My 2020 Budget wishlist had three items: deal with residency, legacy pensions and the unnecessary complexity in the indexation of transfer balance caps. I’m giving this Budget a tentative 2 out of 3 – which ain’t bad at all.Join our newsletter
I say “tentative” because there are definitely important details that will only emerge when the legislation is drafted but there were at least some highly positive steps in the right direction.
We’ve explored the two that made the cut in our blogs – residency and legacy pensions – and highlighted where we think the legislation needs to avoid ambiguity and could in fact go further than the announcement suggests.
My May 2021 wishlist included an extra three things – one of which was to stop talking and just get on with passing the new legislation to extend the bring forward rules up until age 67. Instead, the Government has announced a raft of contribution changes that make this somewhat redundant (see our blog here).
Of course there are always things we would have liked to have seen (or were glad we didn’t) and we’ve recapped some of those here. The only male member of our technical team has also bravely taken a look at whether the superannuation measures (as opposed to the budget as a whole) do much for women – see his cake baking insights here.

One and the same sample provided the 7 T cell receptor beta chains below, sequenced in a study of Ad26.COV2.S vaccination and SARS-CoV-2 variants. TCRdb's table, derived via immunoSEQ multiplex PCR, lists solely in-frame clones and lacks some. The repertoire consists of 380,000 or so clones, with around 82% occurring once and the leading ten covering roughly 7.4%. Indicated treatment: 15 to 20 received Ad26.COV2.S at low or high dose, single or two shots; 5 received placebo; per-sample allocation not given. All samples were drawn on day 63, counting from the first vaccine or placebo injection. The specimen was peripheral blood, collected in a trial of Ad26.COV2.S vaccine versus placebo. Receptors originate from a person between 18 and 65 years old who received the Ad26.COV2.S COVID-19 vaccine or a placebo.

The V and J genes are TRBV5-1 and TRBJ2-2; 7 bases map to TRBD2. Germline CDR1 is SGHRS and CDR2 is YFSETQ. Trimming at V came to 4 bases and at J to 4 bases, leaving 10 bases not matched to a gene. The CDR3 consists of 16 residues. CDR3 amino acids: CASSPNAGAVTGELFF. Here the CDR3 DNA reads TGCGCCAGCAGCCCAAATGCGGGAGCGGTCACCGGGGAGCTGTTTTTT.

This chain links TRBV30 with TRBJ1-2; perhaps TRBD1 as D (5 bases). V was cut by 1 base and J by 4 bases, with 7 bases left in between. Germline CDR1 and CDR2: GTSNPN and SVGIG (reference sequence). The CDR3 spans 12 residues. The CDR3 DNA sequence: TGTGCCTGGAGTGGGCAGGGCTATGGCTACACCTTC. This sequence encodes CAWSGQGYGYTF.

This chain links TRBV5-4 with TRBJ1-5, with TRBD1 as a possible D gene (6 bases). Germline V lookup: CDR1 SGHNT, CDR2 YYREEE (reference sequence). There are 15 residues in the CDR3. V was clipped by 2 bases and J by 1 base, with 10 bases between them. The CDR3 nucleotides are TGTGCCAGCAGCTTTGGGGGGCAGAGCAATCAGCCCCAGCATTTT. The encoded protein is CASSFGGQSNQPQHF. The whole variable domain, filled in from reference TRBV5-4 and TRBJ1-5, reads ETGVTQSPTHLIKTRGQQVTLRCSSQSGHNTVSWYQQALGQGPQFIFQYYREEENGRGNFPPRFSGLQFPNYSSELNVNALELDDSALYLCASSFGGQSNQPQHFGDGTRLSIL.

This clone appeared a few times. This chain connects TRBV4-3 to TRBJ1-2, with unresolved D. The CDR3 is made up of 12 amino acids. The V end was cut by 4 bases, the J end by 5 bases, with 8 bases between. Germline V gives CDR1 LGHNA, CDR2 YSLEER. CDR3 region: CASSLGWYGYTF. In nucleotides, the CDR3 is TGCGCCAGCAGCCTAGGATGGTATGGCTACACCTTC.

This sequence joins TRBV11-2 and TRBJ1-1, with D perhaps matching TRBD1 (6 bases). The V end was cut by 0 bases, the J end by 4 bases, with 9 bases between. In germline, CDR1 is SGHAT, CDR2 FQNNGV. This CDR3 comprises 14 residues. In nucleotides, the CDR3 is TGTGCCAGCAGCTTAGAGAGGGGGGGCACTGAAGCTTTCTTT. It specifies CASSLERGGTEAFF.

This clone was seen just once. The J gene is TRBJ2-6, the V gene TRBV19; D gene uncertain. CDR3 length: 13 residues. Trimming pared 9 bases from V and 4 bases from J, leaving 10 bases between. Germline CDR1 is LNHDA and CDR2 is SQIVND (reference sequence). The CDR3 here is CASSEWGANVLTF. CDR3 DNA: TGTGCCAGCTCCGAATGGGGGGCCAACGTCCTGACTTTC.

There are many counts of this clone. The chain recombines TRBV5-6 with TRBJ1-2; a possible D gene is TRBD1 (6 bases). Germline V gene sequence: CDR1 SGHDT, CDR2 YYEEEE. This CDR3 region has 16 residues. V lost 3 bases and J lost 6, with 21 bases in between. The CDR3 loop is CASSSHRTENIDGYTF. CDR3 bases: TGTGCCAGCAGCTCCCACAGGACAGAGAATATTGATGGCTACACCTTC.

All in all when it comes to superannuation, I would describe this budget as “true to label”. It’s not a major change creating enormous opportunity for (particularly) wealthier Australians like May 2006, nor is it a “quick, slam the lid back on tightly and control those tax concessions” budget like May 2016. It’s some simplification and some modest measures to help older Australians extract value from a system that didn’t exist in its current form for a lot of their working lives.
By my reckoning, that makes it about right for the times we’re in.
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